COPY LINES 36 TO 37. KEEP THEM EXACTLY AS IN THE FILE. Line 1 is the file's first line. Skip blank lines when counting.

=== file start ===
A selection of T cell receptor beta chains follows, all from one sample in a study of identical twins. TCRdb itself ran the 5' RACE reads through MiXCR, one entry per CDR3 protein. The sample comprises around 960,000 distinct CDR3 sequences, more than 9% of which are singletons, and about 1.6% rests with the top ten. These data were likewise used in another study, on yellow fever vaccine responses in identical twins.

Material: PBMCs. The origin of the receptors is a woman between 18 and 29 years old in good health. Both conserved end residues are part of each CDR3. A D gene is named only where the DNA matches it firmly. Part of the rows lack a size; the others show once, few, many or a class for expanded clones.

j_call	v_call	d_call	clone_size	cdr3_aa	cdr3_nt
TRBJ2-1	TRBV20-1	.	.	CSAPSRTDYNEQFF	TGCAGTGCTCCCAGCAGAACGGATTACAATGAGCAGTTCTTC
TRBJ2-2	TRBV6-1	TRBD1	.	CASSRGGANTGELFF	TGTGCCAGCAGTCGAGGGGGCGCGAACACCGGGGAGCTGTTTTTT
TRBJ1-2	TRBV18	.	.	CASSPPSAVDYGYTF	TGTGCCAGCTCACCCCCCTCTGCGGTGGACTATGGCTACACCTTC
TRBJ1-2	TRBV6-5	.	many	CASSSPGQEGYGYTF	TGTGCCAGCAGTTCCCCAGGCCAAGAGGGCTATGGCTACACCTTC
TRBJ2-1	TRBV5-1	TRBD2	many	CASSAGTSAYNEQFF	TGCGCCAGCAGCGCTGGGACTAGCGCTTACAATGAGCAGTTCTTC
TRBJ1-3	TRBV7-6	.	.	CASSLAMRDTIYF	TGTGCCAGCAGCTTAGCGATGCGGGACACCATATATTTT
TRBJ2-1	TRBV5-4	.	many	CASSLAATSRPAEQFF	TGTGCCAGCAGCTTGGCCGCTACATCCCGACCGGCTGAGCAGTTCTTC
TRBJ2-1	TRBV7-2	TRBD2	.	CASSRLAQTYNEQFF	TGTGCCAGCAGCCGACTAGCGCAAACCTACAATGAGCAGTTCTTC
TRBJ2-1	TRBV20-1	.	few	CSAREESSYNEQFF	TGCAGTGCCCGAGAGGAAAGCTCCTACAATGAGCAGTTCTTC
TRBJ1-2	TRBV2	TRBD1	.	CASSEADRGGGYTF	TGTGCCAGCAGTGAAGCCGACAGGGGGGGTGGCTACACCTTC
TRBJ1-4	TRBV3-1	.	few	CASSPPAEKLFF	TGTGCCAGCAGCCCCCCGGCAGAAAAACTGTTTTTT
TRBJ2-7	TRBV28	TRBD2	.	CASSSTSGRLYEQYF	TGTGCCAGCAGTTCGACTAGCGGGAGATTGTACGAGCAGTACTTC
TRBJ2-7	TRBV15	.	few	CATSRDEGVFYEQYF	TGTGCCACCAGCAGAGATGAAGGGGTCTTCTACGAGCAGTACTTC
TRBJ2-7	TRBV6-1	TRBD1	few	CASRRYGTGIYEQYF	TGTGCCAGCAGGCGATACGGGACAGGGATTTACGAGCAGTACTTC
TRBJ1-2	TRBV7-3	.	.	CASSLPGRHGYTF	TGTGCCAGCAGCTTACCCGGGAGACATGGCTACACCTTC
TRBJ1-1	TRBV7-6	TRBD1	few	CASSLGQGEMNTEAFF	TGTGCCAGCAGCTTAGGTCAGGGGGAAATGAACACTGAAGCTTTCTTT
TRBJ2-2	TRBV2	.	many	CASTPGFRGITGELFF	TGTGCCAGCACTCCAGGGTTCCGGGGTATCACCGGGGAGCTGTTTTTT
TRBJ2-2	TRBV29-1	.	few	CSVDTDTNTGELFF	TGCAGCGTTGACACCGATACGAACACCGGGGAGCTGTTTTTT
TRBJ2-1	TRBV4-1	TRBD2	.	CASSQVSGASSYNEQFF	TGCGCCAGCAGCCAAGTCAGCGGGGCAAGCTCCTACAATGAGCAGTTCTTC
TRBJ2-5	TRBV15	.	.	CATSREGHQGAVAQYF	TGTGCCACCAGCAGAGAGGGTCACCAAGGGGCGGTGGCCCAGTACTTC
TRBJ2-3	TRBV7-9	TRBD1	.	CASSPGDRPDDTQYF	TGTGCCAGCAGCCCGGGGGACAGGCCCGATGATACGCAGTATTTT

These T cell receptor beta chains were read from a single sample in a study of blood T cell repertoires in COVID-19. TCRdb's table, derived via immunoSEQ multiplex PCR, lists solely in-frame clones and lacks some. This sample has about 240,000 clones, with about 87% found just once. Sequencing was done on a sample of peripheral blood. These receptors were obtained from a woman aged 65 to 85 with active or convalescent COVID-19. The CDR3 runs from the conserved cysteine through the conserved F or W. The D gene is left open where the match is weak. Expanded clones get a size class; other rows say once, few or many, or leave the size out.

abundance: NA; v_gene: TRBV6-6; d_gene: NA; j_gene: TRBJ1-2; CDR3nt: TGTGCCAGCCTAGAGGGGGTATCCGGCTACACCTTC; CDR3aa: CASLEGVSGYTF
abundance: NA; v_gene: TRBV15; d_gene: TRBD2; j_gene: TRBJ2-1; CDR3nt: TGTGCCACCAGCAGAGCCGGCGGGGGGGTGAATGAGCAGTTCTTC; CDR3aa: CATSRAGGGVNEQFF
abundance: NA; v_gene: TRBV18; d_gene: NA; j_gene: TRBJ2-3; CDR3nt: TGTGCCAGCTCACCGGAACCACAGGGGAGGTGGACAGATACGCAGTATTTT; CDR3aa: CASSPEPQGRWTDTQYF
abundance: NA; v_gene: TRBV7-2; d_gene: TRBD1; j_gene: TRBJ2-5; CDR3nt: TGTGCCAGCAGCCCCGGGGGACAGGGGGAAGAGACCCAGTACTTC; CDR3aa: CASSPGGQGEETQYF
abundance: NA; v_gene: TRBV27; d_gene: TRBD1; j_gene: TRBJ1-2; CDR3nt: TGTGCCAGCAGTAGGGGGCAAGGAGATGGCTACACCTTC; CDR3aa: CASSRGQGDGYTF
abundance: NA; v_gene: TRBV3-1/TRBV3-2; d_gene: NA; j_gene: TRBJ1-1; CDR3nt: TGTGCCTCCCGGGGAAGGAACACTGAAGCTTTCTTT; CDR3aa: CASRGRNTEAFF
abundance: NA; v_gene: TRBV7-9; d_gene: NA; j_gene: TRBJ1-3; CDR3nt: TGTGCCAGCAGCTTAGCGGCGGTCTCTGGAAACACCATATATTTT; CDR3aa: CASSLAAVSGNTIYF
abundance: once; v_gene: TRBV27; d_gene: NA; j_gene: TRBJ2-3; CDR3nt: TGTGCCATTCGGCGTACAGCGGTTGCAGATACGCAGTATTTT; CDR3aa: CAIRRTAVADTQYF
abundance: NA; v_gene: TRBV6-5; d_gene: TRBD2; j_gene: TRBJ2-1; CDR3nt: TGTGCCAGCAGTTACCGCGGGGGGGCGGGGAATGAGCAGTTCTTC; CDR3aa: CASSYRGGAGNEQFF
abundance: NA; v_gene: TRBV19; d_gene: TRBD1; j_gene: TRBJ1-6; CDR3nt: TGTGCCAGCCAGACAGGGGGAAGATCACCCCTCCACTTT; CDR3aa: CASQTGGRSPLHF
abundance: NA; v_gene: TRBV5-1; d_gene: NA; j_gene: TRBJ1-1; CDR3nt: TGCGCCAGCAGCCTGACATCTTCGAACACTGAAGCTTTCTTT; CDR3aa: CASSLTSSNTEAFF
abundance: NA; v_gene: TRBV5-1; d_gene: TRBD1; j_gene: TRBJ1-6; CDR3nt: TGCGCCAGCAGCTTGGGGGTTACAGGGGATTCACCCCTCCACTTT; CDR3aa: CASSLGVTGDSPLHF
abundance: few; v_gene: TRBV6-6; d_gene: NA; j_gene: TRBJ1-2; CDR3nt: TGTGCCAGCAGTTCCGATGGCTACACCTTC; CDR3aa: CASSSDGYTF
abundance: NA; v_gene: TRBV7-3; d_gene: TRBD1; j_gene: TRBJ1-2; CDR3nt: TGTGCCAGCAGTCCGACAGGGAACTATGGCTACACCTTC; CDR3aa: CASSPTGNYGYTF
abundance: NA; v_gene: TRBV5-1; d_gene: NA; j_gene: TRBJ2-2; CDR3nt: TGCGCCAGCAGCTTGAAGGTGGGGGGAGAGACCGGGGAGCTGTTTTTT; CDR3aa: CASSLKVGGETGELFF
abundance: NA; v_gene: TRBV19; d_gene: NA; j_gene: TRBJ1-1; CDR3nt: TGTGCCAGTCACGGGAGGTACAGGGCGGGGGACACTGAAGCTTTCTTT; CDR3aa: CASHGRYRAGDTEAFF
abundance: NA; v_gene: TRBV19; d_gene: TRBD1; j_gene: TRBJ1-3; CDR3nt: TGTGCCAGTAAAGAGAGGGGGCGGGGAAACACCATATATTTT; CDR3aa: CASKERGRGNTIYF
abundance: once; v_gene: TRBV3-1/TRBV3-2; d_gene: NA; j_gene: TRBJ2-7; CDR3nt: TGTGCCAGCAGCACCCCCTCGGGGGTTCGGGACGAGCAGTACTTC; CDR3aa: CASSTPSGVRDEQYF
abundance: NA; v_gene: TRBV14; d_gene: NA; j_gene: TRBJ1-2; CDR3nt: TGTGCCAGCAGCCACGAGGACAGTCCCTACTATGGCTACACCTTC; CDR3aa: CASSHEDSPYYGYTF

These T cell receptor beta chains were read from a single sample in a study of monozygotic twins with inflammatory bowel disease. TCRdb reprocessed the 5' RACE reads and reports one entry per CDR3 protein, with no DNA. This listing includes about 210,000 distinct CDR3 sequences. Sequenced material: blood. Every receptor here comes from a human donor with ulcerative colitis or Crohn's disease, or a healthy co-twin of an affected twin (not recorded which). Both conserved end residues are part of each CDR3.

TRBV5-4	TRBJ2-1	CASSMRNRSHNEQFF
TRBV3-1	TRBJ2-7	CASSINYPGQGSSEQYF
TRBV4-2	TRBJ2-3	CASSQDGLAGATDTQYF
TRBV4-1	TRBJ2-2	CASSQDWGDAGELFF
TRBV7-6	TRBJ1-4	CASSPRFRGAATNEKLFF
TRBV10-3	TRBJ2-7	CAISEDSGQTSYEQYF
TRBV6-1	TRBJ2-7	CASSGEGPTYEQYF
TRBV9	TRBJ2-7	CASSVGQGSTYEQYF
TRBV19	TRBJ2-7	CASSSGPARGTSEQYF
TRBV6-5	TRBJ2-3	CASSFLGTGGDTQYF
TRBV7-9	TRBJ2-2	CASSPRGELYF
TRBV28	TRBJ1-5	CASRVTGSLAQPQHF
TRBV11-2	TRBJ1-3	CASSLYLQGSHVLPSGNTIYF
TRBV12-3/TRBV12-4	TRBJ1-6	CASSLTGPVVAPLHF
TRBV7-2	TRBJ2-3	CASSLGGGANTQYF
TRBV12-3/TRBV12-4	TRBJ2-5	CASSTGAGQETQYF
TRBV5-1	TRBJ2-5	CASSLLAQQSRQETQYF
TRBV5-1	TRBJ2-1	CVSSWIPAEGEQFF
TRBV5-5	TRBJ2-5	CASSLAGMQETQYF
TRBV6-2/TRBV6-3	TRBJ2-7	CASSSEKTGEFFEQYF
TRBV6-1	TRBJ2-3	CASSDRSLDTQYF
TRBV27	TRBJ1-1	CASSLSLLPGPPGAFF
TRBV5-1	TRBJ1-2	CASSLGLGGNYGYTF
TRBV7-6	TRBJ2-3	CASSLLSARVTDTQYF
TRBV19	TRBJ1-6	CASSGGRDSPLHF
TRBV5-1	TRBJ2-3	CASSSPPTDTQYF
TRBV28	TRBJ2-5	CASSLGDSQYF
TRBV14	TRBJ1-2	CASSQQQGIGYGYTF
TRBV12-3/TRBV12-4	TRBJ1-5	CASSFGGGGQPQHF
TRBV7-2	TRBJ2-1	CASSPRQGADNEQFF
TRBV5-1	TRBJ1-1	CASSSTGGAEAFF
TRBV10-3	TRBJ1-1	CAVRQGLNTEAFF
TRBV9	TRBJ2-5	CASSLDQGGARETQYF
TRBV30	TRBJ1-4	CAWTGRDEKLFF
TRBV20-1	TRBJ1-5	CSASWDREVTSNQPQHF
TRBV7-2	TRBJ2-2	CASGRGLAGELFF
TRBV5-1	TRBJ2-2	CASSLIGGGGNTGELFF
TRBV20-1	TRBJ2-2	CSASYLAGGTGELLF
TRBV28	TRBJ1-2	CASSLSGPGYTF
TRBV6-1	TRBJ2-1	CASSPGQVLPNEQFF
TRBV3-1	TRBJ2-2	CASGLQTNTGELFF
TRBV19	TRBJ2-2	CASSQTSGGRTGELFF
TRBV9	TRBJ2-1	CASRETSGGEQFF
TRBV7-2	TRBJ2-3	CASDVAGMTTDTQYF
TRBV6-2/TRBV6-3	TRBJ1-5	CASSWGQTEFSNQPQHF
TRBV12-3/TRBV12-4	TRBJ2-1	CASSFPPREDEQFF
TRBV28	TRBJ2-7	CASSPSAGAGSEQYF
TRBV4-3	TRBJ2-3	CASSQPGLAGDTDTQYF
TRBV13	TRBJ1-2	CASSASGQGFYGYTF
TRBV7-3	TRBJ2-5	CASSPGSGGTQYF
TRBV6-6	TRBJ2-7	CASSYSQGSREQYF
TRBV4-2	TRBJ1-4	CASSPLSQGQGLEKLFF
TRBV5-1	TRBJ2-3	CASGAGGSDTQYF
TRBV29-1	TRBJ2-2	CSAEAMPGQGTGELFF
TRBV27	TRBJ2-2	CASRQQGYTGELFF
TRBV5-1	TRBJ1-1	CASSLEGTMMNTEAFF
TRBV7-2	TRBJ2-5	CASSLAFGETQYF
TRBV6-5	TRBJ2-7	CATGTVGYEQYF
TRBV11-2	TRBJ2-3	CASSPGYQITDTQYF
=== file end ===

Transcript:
abundance: NA; v_gene: TRBV5-1; d_gene: NA; j_gene: TRBJ1-1; CDR3nt: TGCGCCAGCAGCCTGACATCTTCGAACACTGAAGCTTTCTTT; CDR3aa: CASSLTSSNTEAFF
abundance: NA; v_gene: TRBV5-1; d_gene: TRBD1; j_gene: TRBJ1-6; CDR3nt: TGCGCCAGCAGCTTGGGGGTTACAGGGGATTCACCCCTCCACTTT; CDR3aa: CASSLGVTGDSPLHF